Gifford: England had courage but that was all

PHIL GIFFORD
Last updated 05:00 22/06/2014
Chris Robshaw
Getty Images
COURAGEOUS: Captain Chris Robshaw leads the England side off the field after their third test loss to the All Blacks in Hamilton.

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OPINION: Winning will always come first in a test match. It feels even more important when a side is snapping at the heels of a record-winning streak for first-tier teams.

But there were some huge points proved in Hamilton last night too.

Let's start with the All Blacks. Anybody but a cynical All Black detractor would probably have to agree they're not too old, they're not running out of steam, and they're not running out of ideas.

The first 40 minutes against England was a triumph for disciplined, accurate, decisive, and, at times, daring rugby.

Bar an uncharacteristic forward pass from Ben Smith to Julian Savea and England could have turned round more than 30 points down.

This England side has deserved credit all series for courage and so the second-half fightback wasn't really a surprise. The problem for them though is that they're desperate to stop being gallant losers, and last night there was never any real prospect of them ever being anything more than that.

Wing Marland Yarde is not only dynamic, but also reads where the openings may appear. The problem for England is that too many of the other players in white are slightly pedestrian, and lapse into error when the blowtorch goes on.

Individual All Blacks (especially those who had been struggling a little) on the other hand? Cory Jane said during the week he had to play like Cory Jane. He did.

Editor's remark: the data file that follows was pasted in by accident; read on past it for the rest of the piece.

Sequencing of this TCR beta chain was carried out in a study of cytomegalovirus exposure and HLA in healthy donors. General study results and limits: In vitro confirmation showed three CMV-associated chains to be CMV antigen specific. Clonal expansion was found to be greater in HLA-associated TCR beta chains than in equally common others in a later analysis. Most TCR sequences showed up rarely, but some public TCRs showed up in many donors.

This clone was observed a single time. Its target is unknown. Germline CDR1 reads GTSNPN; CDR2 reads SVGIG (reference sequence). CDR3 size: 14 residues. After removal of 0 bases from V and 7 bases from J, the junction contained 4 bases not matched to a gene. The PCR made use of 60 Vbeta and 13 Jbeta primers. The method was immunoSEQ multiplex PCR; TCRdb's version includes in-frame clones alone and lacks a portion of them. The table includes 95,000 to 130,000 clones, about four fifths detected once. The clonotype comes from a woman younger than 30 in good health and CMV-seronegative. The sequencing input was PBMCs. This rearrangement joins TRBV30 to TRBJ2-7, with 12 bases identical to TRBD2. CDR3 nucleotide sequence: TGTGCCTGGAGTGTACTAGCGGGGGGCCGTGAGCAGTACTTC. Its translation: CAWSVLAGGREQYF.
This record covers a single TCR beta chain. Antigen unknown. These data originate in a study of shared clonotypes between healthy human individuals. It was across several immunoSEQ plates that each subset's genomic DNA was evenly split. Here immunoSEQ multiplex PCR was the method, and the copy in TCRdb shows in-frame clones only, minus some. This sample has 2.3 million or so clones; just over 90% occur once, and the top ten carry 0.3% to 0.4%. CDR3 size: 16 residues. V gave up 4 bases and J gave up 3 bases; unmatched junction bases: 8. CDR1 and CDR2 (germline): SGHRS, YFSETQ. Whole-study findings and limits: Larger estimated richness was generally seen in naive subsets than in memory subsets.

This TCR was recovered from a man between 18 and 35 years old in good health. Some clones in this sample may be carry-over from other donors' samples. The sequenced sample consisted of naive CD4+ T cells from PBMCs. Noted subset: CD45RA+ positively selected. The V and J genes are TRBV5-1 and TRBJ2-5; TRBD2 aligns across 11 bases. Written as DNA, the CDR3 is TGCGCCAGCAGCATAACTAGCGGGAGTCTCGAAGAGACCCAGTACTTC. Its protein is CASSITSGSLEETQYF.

The real Jane isn't the slightly hesitant, error-prone man of the first two tests. The real Jane is basically a cheeky bugger, who sees opportunities on the field where a less imaginative wing would see only blocked paths.

The real Jane gets the ball a metre from the touchline with a big, threatening opponent in Yarde lining him up for oblivion, and steps inside his man, makes a brilliant line break, and feeds the ball to Aaron Smith for a terrific try.

Aaron Cruden? The faith Steve Hansen and Co. had in him was repaid with wildly inflated interest.

Over the last two weekends we've seen him play his way back into form after the long recovery from a broken thumb. He looks in the groove again, and to emphasise the point it was a Cruden break who set up the second of Savea's tries. When he wasn't running with his old freedom, Cruden was kicking his goals, and generally looking like a man very comfortable in his own skin.

It was a small surprise when he was subbed just after halftime but it would have taken a near miracle for England to recover from where they were, and bringing Beauden Barrett into the game means there's a reasonable chance some attacking lightning may strike.

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Then there was the return of Kieran Read, which held both fascination and fear.

He's such an honest player, and straight-shooting man, anyone with even a hint of empathy couldn't have helped but flinch at the first contacts since concussion kept him off the field all those weeks ago.

The first time he touched the ball, at the back of a messy All Black scrum, things went horribly wrong, but after that first minute it was pretty much the Read we know.

There were clean lineout takes, a couple of strong tackles, and one surge at the 15-minute mark that reminded us what we've missed.

I was hoping for a duel with England's Billy Vunipola, who may look like a refugee from a world-all-you-can-buffet record attempt, but is massive (at 126kg he's 16kg heavier than Read), and can motor.

The idea was rendered moot by a sin binning but we saw enough to see that while Billy has the beef, Read has the sharp edges.

- Sunday Star Times

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